Maryland lawmakers yesterday approved a pair of bills offering new rights and protections to gay men and women, advancing an agenda pushed by the last Democratic governor and bolstering the state's liberal reputation on social issues.
One measure would allow domestic partners to make medical decisions for each other, and the other would add offenses motivated by sexual orientation to the state's hate crimes law.
After an impassioned and at times contentious debate, the House of Delegates passed legislation 83 to 50 that would grant gay couples and other unmarried partners who register with the state many of the medical decision-making rights afforded to spouses. A similar measure was approved by the Senate last month.
In the Senate, lawmakers voted 34 to 13 yesterday to expand the scope of the state's hate crimes law to include crimes based on the sexual orientation of the victim. The measure had cleared the House in nearly identical form.
Dan Furmansky, executive director of Equality Maryland, said he was heartened that both bills, which have stalled in the past, now appear bound for the desk of Gov. Robert L. Ehrlich Jr. (R).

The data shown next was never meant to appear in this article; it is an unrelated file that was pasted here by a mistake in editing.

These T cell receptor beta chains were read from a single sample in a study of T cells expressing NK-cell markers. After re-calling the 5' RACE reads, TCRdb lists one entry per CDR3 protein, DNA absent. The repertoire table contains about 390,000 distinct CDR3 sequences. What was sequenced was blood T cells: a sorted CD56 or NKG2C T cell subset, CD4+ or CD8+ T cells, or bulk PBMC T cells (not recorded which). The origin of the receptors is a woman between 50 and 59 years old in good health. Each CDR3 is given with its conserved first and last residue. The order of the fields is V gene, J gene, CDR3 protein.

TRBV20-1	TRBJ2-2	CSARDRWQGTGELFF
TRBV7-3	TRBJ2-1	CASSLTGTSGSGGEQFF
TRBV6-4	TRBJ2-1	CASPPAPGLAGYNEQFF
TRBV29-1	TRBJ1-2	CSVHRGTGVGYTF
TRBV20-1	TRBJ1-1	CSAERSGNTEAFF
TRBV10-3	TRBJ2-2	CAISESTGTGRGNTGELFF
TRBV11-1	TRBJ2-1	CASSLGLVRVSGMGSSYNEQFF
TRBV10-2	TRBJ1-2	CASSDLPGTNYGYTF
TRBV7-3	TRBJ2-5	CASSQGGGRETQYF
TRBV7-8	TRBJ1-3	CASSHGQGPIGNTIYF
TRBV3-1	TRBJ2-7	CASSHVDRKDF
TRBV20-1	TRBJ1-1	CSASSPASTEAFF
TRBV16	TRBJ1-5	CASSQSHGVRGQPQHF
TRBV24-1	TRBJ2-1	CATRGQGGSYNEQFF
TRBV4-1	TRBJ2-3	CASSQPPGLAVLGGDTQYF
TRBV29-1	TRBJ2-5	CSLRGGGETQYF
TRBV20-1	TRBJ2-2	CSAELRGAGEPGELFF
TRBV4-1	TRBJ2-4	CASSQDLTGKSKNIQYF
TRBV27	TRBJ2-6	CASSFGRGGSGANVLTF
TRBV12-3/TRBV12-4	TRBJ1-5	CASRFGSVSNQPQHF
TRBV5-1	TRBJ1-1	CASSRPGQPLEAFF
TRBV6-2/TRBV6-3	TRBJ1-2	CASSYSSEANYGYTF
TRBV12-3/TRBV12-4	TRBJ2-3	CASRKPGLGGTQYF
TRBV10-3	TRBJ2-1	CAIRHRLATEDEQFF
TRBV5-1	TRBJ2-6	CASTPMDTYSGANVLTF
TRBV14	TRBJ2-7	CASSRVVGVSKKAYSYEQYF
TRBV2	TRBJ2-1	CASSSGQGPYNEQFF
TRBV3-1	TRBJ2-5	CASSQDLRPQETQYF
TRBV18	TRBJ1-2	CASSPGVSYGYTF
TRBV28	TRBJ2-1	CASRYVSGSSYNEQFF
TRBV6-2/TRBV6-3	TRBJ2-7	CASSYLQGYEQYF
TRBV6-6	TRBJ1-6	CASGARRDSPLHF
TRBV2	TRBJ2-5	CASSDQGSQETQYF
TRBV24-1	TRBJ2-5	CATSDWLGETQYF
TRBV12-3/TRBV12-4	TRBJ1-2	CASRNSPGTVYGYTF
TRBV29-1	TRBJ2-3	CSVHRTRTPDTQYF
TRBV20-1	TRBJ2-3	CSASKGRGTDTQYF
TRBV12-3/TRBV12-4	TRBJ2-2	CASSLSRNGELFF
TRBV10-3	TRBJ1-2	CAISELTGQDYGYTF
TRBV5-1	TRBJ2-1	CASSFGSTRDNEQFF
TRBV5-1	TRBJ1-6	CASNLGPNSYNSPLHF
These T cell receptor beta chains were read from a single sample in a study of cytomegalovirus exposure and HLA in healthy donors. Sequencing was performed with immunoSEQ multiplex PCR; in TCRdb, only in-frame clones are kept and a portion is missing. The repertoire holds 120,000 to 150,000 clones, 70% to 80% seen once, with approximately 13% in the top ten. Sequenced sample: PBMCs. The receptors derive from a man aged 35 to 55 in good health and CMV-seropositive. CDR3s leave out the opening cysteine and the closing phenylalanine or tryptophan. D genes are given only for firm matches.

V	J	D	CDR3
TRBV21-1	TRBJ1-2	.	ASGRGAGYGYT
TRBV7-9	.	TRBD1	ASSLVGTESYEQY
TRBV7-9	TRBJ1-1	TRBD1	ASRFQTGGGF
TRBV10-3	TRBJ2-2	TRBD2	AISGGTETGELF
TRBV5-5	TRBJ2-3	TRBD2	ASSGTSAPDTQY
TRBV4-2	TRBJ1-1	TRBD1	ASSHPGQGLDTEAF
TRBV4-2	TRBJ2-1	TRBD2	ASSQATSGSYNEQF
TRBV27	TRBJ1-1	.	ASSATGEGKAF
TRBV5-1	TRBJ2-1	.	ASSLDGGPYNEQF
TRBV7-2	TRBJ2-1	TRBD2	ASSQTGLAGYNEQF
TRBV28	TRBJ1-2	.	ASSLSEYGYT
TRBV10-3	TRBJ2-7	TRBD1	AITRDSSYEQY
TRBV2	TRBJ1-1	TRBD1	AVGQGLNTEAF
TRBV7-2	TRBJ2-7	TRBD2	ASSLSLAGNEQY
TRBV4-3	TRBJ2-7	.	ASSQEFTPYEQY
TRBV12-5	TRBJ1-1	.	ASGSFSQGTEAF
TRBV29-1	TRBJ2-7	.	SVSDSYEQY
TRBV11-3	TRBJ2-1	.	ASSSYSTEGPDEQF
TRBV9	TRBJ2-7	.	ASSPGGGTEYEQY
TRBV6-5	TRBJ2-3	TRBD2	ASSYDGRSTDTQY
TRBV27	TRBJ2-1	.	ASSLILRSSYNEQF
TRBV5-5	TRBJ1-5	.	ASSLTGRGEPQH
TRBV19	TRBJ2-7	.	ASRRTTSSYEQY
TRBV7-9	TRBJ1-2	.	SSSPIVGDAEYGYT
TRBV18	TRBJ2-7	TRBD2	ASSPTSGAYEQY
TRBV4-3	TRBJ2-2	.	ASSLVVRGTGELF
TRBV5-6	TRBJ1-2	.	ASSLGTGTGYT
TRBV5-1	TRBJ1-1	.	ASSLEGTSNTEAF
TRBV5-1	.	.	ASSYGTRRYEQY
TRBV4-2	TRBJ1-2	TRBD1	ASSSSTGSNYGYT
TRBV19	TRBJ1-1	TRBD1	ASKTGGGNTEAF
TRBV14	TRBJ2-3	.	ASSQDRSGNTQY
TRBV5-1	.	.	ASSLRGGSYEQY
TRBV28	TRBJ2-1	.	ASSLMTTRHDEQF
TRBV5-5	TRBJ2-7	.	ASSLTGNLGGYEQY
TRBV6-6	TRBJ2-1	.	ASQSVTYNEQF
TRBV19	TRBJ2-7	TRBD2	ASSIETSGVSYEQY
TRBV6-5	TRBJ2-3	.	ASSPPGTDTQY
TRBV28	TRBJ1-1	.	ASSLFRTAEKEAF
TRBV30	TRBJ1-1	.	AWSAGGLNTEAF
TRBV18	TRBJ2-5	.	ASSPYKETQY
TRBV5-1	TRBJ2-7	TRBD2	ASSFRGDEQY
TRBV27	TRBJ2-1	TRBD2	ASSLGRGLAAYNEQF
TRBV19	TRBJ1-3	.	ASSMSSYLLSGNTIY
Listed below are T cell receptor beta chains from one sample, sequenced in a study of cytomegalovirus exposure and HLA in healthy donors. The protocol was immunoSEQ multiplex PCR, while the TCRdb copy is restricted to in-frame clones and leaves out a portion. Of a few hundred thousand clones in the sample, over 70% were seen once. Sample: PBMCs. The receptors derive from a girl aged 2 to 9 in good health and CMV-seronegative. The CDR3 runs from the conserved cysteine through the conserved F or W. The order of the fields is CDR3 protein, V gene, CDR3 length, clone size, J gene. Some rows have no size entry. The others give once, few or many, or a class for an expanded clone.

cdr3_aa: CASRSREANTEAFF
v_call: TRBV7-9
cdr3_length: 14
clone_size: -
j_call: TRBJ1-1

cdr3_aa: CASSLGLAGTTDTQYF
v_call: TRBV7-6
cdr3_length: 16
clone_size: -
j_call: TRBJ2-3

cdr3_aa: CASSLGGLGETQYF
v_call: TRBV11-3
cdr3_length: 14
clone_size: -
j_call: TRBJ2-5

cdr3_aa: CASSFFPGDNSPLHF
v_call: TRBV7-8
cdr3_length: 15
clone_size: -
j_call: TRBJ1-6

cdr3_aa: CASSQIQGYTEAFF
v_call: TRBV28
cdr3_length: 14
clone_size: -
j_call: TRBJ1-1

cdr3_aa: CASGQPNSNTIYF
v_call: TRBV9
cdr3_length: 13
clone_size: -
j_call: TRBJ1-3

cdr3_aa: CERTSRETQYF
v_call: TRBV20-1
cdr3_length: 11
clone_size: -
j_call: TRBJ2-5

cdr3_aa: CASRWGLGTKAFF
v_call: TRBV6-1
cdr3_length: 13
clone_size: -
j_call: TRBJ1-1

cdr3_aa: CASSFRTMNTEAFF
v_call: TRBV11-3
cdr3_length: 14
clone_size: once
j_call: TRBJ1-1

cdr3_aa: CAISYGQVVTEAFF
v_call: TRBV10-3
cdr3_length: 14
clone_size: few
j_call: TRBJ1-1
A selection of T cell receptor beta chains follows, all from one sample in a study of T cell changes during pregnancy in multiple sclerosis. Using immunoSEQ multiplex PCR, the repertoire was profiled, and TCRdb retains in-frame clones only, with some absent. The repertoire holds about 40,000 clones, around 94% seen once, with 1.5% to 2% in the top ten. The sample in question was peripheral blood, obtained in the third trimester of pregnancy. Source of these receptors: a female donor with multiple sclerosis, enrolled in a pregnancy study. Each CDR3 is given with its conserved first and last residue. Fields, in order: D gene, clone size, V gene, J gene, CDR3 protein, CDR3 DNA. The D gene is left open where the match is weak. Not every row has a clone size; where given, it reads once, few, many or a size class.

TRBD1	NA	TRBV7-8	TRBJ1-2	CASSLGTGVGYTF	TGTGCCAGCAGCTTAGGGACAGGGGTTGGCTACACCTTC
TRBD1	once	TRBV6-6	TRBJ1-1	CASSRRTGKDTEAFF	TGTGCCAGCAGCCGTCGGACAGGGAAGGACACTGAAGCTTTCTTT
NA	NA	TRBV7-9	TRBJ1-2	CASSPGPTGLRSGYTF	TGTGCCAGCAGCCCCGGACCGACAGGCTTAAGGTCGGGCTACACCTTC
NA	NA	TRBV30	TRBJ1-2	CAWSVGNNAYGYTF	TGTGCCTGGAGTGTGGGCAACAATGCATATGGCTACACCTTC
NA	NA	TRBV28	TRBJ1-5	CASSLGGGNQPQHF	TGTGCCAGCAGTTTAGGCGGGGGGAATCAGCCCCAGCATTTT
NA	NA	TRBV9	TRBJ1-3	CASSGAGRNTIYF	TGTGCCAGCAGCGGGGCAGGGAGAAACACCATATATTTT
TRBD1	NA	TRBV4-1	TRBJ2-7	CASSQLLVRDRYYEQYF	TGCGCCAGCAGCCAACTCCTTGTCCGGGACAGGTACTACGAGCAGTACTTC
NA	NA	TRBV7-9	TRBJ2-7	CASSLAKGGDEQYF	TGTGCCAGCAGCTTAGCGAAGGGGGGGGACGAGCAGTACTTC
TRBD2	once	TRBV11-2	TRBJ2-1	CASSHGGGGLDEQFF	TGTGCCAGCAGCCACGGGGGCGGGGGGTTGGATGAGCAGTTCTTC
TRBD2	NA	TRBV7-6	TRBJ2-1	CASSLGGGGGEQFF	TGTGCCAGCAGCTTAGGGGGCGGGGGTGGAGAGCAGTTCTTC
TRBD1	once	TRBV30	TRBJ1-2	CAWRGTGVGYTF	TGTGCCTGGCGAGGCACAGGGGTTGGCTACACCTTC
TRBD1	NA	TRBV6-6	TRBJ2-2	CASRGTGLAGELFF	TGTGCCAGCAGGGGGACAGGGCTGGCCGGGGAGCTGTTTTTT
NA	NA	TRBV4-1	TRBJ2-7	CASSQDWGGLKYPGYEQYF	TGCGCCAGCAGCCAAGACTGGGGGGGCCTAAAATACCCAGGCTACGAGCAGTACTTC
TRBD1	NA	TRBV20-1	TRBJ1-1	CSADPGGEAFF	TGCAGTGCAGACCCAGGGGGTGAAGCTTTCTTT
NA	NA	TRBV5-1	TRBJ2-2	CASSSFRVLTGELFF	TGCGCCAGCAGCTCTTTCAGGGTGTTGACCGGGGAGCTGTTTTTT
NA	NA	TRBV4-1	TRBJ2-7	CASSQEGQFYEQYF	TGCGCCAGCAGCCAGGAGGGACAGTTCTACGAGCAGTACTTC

"There's no sound policy argument against either piece of legislation," said Furmansky, whose group advocates for gay, bisexual and transgender people.
Ehrlich has yet to voice a public position on either bill, which lawmakers will have to reconcile before presenting to him. Most of the opposition to the measures has come from Republicans.
"The governor will carefully review these bills in the coming weeks and make a decision," said Shareese DeLeaver, Ehrlich's spokeswoman.
Ehrlich's predecessor, Parris N. Glendening (D), spent his second term battling to extend civil rights protections to gay people. In his final year, he won passage of a measure that added gay men and lesbians to those legally protected from discrimination in housing, employment and access to public accommodations such as restaurants and theaters.
Supporters of the domestic partnership bill argue that it will provide dignity and equal rights to people in committed relationships.
Opponents yesterday characterized it as a disguised "civil union" act.
House Minority Whip Anthony J. O'Donnell (R-Calvert) called creation of the registry "a sweeping change" and said he feared it would "chip away at the traditional institution of marriage" and "rip families apart."
The measure passed after an emotional plea from Del. Richard S. Madaleno Jr. (D-Montgomery), who described how a gay friend spent his final hours of consciousness alone among strangers while his partner stood in a hospital waiting room, pleading to gain access.
Madaleno, who is gay, said he would register immediately "if and when this bill passes," so he doesn't have to stand behind a closed door while his longtime partner "faces a medical emergency alone."